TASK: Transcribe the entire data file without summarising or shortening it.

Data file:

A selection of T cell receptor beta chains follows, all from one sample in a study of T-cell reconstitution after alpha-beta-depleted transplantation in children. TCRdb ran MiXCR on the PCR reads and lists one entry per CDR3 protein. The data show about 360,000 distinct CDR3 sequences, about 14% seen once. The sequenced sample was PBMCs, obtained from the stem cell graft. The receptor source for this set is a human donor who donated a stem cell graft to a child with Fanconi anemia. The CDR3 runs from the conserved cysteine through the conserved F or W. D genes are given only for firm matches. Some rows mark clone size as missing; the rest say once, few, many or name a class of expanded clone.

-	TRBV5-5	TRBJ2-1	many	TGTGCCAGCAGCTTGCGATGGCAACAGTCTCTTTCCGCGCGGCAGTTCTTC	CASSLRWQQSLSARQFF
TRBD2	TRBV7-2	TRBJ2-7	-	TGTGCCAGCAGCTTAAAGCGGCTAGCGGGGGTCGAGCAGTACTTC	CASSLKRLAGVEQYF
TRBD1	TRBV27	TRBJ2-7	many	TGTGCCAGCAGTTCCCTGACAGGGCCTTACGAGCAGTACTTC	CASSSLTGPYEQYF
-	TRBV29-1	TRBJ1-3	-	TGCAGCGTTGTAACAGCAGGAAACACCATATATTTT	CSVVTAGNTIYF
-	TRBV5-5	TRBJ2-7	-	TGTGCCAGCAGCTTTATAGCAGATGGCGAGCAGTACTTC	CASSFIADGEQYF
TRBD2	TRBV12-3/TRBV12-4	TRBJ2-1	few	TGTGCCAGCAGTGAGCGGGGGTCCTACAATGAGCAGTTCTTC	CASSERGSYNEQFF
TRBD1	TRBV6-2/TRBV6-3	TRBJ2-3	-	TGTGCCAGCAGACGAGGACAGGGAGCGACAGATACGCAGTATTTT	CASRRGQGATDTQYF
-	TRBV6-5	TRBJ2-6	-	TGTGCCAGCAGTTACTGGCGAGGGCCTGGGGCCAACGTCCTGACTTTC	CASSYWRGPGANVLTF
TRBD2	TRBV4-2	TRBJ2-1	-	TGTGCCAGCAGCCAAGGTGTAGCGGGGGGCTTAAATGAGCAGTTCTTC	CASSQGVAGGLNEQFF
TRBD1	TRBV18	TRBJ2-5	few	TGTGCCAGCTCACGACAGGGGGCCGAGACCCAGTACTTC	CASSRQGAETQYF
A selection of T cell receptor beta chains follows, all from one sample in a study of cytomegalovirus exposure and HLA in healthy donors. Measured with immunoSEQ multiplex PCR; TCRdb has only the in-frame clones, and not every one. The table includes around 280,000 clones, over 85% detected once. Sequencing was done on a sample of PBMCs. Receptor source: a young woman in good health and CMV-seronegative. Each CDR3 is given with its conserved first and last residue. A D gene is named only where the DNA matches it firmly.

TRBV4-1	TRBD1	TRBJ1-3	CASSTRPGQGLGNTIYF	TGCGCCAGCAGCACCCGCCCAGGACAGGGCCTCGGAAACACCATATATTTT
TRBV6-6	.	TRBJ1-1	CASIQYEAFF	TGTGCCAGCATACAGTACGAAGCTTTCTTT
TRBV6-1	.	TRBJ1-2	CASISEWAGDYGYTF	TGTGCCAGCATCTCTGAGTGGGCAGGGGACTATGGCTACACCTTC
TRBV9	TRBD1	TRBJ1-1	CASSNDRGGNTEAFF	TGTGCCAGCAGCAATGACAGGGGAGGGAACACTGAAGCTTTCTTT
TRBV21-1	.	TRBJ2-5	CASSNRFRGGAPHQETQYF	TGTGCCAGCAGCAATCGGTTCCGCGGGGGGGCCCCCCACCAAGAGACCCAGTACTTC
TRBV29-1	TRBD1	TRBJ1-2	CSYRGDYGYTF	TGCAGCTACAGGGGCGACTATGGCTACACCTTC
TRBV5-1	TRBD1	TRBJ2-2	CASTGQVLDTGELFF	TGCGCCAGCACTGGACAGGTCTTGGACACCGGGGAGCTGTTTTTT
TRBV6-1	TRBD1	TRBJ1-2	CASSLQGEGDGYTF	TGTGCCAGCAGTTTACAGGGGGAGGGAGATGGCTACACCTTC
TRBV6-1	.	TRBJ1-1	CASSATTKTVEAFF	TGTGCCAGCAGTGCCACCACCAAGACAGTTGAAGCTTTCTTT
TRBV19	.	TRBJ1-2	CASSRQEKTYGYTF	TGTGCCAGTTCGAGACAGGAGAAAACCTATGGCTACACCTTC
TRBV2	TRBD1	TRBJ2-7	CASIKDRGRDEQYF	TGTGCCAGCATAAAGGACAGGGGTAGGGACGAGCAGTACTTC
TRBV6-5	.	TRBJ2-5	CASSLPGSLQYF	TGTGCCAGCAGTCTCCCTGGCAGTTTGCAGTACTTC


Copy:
A selection of T cell receptor beta chains follows, all from one sample in a study of T-cell reconstitution after alpha-beta-depleted transplantation in children. TCRdb ran MiXCR on the PCR reads and lists one entry per CDR3 protein. The data show about 360,000 distinct CDR3 sequences, about 14% seen once. The sequenced sample was PBMCs, obtained from the stem cell graft. The receptor source for this set is a human donor who donated a stem cell graft to a child with Fanconi anemia. The CDR3 runs from the conserved cysteine through the conserved F or W. D genes are given only for firm matches. Some rows mark clone size as missing; the rest say once, few, many or name a class of expanded clone.

-	TRBV5-5	TRBJ2-1	many	TGTGCCAGCAGCTTGCGATGGCAACAGTCTCTTTCCGCGCGGCAGTTCTTC	CASSLRWQQSLSARQFF
TRBD2	TRBV7-2	TRBJ2-7	-	TGTGCCAGCAGCTTAAAGCGGCTAGCGGGGGTCGAGCAGTACTTC	CASSLKRLAGVEQYF
TRBD1	TRBV27	TRBJ2-7	many	TGTGCCAGCAGTTCCCTGACAGGGCCTTACGAGCAGTACTTC	CASSSLTGPYEQYF
-	TRBV29-1	TRBJ1-3	-	TGCAGCGTTGTAACAGCAGGAAACACCATATATTTT	CSVVTAGNTIYF
-	TRBV5-5	TRBJ2-7	-	TGTGCCAGCAGCTTTATAGCAGATGGCGAGCAGTACTTC	CASSFIADGEQYF
TRBD2	TRBV12-3/TRBV12-4	TRBJ2-1	few	TGTGCCAGCAGTGAGCGGGGGTCCTACAATGAGCAGTTCTTC	CASSERGSYNEQFF
TRBD1	TRBV6-2/TRBV6-3	TRBJ2-3	-	TGTGCCAGCAGACGAGGACAGGGAGCGACAGATACGCAGTATTTT	CASRRGQGATDTQYF
-	TRBV6-5	TRBJ2-6	-	TGTGCCAGCAGTTACTGGCGAGGGCCTGGGGCCAACGTCCTGACTTTC	CASSYWRGPGANVLTF
TRBD2	TRBV4-2	TRBJ2-1	-	TGTGCCAGCAGCCAAGGTGTAGCGGGGGGCTTAAATGAGCAGTTCTTC	CASSQGVAGGLNEQFF
TRBD1	TRBV18	TRBJ2-5	few	TGTGCCAGCTCACGACAGGGGGCCGAGACCCAGTACTTC	CASSRQGAETQYF
A selection of T cell receptor beta chains follows, all from one sample in a study of cytomegalovirus exposure and HLA in healthy donors. Measured with immunoSEQ multiplex PCR; TCRdb has only the in-frame clones, and not every one. The table includes around 280,000 clones, over 85% detected once. Sequencing was done on a sample of PBMCs. Receptor source: a young woman in good health and CMV-seronegative. Each CDR3 is given with its conserved first and last residue. A D gene is named only where the DNA matches it firmly.

TRBV4-1	TRBD1	TRBJ1-3	CASSTRPGQGLGNTIYF	TGCGCCAGCAGCACCCGCCCAGGACAGGGCCTCGGAAACACCATATATTTT
TRBV6-6	.	TRBJ1-1	CASIQYEAFF	TGTGCCAGCATACAGTACGAAGCTTTCTTT
TRBV6-1	.	TRBJ1-2	CASISEWAGDYGYTF	TGTGCCAGCATCTCTGAGTGGGCAGGGGACTATGGCTACACCTTC
TRBV9	TRBD1	TRBJ1-1	CASSNDRGGNTEAFF	TGTGCCAGCAGCAATGACAGGGGAGGGAACACTGAAGCTTTCTTT
TRBV21-1	.	TRBJ2-5	CASSNRFRGGAPHQETQYF	TGTGCCAGCAGCAATCGGTTCCGCGGGGGGGCCCCCCACCAAGAGACCCAGTACTTC
TRBV29-1	TRBD1	TRBJ1-2	CSYRGDYGYTF	TGCAGCTACAGGGGCGACTATGGCTACACCTTC
TRBV5-1	TRBD1	TRBJ2-2	CASTGQVLDTGELFF	TGCGCCAGCACTGGACAGGTCTTGGACACCGGGGAGCTGTTTTTT
TRBV6-1	TRBD1	TRBJ1-2	CASSLQGEGDGYTF	TGTGCCAGCAGTTTACAGGGGGAGGGAGATGGCTACACCTTC
TRBV6-1	.	TRBJ1-1	CASSATTKTVEAFF	TGTGCCAGCAGTGCCACCACCAAGACAGTTGAAGCTTTCTTT
TRBV19	.	TRBJ1-2	CASSRQEKTYGYTF	TGTGCCAGTTCGAGACAGGAGAAAACCTATGGCTACACCTTC
TRBV2	TRBD1	TRBJ2-7	CASIKDRGRDEQYF	TGTGCCAGCATAAAGGACAGGGGTAGGGACGAGCAGTACTTC
TRBV6-5	.	TRBJ2-5	CASSLPGSLQYF	TGTGCCAGCAGTCTCCCTGGCAGTTTGCAGTACTTC